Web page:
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Vine              Muin      (Harvest)

Muin corresponds to the letter M in the Ogam alphabet and is associated with the Vine. This symbol represents prophecy, truth and inner development.

Muin pronounced: Mwin

Status: Chieftain-tree

Element: Fire (Blackberry: Water)

Gender: Masculine (Blackberry: Feminine)

Celtic Tenth Month: August

Powers: Muin is prophecy and inspiration.


Keywords: Harvest, festivity, celebration, successful completion, Alban Elfed, inner development, prophecy, ability to roam widely and gather.


Deities associated with Vine: Dionysus, Bacchus, Hathor.


Interesting Spiritual Information: The release of prophetic powers. Using wine to dissolve the inhibitions allows you to speak with more perception and truth than you might normally. There are times when we need to let our logical and intellectual capacities go so that we can pull in our other resources and let subtle intuition surface and have its say. The Celts also recognized the vine’s predominant growth formation is in the shape of a spiral, a sacred symbol for: consciousness, development, renewal and growth.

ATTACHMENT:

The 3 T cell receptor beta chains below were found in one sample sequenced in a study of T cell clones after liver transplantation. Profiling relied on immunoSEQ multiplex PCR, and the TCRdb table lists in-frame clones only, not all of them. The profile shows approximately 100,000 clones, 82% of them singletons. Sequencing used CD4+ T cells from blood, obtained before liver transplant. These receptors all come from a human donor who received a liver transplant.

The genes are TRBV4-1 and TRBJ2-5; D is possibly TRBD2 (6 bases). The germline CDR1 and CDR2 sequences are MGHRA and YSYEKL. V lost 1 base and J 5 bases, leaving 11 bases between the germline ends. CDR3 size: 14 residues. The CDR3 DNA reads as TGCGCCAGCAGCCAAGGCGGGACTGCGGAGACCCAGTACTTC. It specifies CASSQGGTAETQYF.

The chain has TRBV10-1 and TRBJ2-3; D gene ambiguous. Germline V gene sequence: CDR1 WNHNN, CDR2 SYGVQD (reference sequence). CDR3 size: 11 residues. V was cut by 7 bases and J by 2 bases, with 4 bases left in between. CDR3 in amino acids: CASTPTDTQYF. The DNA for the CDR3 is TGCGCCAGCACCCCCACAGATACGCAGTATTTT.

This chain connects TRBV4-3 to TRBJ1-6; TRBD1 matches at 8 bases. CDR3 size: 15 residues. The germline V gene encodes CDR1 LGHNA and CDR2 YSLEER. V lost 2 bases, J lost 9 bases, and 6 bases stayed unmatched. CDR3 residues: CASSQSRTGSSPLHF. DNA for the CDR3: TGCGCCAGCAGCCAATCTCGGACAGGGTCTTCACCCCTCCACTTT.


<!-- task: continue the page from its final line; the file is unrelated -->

Ogam Healing: Ability to roam widely and gather; Celebration; Conscious development; Divine inspiration;Energising; Festivity; Fun/levity; Inner spiritual development; Increase the positive self; Persistence bears fruit; Positivity; Prophecy; Renewal and Growth; Self-love; Successful completion of project; Wise-ness; Eyesight; Fevers; Headache; Neuralgia; Sleeplessness; Anaemia; Circulation; Heart; Hepatitis; Sore chest; Rheumatism; Varicose veins; Thrush; Exhaustion; Smallpox…


More Medical information and in-depth healing suggestions can be found in my book The Beginners Book of Ogam Tree Healing, or by attending one of my workshops.


Folklore: According to Greek mythology, Dionysus is the god of nature and also the god of wine and inspiration. He was known as the god of ecstasy and his cult was one of the mystery religions. It was Dionysus who first produced wine from the fruit of the vine and taught how to tend for the grapes properly. His nature mirrored the nature of wine as he could bring great joy and ecstasy on one hand, and terrible rage and brutality on the other. He was associated with death and rebirth. As Dionysus wandered the world he was accompanied by his maenads, who were wild women, often drunk on wine and encouraged all they met to worship him. They dressed in fawn skins and carried hazel wands, tipped with pinecones.

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